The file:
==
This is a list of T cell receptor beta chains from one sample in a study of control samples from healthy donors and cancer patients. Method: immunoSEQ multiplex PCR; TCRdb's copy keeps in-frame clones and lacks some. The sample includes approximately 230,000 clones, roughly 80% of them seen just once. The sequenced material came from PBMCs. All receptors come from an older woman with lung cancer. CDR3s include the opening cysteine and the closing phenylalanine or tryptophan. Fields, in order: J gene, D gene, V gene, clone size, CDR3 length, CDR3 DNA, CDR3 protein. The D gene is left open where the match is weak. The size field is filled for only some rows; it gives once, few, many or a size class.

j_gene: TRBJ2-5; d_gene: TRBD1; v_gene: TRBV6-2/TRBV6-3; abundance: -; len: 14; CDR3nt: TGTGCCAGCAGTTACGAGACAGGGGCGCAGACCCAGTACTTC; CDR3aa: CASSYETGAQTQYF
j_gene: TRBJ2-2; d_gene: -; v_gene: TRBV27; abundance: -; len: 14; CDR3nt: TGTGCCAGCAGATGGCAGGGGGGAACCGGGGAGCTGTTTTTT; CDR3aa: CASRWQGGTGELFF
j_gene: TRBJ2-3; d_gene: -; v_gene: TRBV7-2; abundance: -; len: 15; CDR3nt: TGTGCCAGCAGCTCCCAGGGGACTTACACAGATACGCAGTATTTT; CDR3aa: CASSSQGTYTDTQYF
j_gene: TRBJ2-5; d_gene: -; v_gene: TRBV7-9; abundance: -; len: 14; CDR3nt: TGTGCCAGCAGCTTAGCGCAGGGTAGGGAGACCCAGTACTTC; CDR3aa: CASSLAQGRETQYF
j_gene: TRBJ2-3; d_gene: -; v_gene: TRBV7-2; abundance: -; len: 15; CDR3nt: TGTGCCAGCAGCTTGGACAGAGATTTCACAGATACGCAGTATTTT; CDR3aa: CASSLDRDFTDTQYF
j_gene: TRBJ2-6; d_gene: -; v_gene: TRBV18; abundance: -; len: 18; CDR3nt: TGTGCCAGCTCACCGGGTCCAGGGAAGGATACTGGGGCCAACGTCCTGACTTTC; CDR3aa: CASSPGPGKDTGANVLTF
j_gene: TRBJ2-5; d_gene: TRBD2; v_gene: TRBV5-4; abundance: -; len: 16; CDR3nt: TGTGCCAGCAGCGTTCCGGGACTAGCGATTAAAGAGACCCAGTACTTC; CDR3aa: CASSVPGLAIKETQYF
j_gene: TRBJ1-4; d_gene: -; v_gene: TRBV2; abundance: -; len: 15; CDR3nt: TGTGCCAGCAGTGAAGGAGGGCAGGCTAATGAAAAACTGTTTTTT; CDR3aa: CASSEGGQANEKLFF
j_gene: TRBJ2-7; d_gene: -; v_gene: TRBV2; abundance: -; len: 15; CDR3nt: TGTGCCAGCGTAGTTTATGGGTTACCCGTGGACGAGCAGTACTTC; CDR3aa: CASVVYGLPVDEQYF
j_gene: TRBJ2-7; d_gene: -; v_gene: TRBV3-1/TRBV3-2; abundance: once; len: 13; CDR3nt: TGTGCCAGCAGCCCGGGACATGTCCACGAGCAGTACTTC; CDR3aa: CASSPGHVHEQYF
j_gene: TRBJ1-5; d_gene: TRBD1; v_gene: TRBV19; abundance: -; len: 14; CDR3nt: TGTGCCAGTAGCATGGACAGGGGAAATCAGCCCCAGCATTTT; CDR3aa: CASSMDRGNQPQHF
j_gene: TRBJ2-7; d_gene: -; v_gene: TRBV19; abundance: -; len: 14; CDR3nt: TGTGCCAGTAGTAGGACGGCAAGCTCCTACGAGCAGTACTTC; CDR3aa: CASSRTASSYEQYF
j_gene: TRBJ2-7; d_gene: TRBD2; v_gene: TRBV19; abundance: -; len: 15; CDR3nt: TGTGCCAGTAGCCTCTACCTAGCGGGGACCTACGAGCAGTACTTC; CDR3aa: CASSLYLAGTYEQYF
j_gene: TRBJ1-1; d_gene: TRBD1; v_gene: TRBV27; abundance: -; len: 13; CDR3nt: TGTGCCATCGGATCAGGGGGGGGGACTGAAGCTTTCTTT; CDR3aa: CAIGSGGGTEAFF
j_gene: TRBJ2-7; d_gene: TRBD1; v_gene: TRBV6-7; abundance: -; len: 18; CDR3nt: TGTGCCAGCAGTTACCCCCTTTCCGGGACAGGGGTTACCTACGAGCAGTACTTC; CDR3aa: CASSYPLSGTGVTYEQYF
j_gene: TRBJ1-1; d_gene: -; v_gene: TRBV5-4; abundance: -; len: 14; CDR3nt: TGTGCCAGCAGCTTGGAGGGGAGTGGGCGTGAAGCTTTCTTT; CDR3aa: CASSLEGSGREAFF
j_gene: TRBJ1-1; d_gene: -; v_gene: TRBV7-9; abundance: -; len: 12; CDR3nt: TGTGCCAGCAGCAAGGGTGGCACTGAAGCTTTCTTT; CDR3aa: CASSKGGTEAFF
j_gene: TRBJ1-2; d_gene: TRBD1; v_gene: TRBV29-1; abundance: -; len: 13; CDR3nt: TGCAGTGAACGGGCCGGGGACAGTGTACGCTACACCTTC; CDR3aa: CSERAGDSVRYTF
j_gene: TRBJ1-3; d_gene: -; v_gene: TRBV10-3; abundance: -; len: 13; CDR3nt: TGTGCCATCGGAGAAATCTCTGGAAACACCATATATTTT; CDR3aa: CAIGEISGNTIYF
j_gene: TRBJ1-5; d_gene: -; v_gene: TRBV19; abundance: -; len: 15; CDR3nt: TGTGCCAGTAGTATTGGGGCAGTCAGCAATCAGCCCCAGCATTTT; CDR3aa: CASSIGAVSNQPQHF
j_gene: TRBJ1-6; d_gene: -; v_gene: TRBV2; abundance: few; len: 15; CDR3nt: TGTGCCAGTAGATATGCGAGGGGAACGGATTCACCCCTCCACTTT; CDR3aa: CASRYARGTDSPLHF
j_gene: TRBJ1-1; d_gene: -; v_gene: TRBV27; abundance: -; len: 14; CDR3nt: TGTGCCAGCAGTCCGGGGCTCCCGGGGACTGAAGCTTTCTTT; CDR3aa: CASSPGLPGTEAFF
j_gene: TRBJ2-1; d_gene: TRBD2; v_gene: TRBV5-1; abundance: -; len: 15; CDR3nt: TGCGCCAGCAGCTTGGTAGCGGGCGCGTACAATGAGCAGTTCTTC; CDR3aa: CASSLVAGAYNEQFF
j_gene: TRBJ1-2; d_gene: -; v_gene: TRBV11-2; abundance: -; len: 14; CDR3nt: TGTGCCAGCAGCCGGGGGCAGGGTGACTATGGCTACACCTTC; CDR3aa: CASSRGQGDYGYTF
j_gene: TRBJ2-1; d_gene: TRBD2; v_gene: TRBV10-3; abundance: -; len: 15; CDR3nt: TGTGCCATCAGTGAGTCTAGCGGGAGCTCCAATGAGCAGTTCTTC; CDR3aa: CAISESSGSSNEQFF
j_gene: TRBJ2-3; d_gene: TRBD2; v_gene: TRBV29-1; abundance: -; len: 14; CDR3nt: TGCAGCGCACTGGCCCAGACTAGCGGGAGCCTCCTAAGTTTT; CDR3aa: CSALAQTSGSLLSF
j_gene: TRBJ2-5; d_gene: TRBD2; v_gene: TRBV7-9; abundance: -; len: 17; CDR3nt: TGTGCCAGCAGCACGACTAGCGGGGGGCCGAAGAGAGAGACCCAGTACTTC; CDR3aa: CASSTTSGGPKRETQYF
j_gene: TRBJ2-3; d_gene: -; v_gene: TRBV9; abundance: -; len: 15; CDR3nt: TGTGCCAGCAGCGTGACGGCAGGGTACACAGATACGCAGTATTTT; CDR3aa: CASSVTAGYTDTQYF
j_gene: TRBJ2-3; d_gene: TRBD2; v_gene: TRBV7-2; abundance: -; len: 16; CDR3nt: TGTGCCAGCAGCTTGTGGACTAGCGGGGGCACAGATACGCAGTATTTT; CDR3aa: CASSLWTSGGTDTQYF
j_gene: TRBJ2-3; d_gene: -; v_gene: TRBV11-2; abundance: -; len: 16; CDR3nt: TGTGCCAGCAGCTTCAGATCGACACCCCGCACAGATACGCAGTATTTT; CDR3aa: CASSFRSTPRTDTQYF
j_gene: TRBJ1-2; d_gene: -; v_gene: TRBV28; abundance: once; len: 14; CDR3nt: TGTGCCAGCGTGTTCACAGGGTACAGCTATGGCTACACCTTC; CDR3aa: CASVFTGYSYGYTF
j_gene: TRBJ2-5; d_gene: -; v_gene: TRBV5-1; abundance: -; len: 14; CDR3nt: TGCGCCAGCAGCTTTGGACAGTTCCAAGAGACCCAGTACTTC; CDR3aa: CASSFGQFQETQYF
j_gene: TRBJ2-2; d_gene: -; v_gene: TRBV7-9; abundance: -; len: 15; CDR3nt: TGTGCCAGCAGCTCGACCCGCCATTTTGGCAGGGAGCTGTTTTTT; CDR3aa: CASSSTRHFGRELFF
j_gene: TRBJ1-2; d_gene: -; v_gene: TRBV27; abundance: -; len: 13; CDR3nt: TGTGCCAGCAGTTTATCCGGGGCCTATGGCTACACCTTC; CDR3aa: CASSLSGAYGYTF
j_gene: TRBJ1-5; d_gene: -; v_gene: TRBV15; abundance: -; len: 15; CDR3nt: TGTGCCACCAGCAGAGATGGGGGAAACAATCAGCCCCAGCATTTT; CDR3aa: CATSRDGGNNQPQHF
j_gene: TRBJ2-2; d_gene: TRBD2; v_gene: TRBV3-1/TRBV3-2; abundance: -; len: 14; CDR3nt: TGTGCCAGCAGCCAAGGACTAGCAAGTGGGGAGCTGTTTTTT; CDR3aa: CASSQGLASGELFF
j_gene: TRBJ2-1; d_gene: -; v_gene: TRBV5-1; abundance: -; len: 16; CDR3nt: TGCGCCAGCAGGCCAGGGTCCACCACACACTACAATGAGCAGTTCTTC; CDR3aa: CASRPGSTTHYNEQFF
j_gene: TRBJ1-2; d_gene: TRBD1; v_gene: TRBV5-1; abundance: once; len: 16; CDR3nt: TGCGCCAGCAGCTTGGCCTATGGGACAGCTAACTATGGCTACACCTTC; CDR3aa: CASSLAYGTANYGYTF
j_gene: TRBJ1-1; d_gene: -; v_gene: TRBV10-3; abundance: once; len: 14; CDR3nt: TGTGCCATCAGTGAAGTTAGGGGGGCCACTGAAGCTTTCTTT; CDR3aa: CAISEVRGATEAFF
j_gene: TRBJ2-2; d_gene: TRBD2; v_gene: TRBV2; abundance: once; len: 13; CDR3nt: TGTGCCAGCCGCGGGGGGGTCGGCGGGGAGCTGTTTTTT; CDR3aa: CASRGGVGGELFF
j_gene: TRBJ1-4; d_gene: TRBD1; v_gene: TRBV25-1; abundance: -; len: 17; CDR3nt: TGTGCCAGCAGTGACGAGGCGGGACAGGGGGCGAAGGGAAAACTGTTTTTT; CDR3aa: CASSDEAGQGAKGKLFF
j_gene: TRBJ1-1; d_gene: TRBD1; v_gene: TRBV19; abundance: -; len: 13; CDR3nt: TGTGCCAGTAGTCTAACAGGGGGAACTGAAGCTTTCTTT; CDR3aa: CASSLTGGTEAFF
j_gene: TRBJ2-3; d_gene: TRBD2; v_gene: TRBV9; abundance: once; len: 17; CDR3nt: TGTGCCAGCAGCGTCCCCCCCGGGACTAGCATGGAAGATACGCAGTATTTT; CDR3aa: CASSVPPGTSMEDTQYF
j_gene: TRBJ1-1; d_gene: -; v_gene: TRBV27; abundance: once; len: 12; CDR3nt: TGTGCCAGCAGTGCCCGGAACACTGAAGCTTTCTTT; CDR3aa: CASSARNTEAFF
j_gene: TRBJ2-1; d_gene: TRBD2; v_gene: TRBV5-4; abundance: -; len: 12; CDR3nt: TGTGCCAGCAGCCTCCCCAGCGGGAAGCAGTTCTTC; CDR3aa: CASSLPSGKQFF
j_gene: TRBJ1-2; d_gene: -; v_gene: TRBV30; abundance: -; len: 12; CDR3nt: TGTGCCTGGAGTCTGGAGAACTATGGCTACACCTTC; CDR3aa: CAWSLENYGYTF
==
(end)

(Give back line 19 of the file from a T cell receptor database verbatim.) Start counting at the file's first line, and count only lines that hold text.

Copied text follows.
j_gene: TRBJ1-2; d_gene: TRBD1; v_gene: TRBV29-1; abundance: -; len: 13; CDR3nt: TGCAGTGAACGGGCCGGGGACAGTGTACGCTACACCTTC; CDR3aa: CSERAGDSVRYTF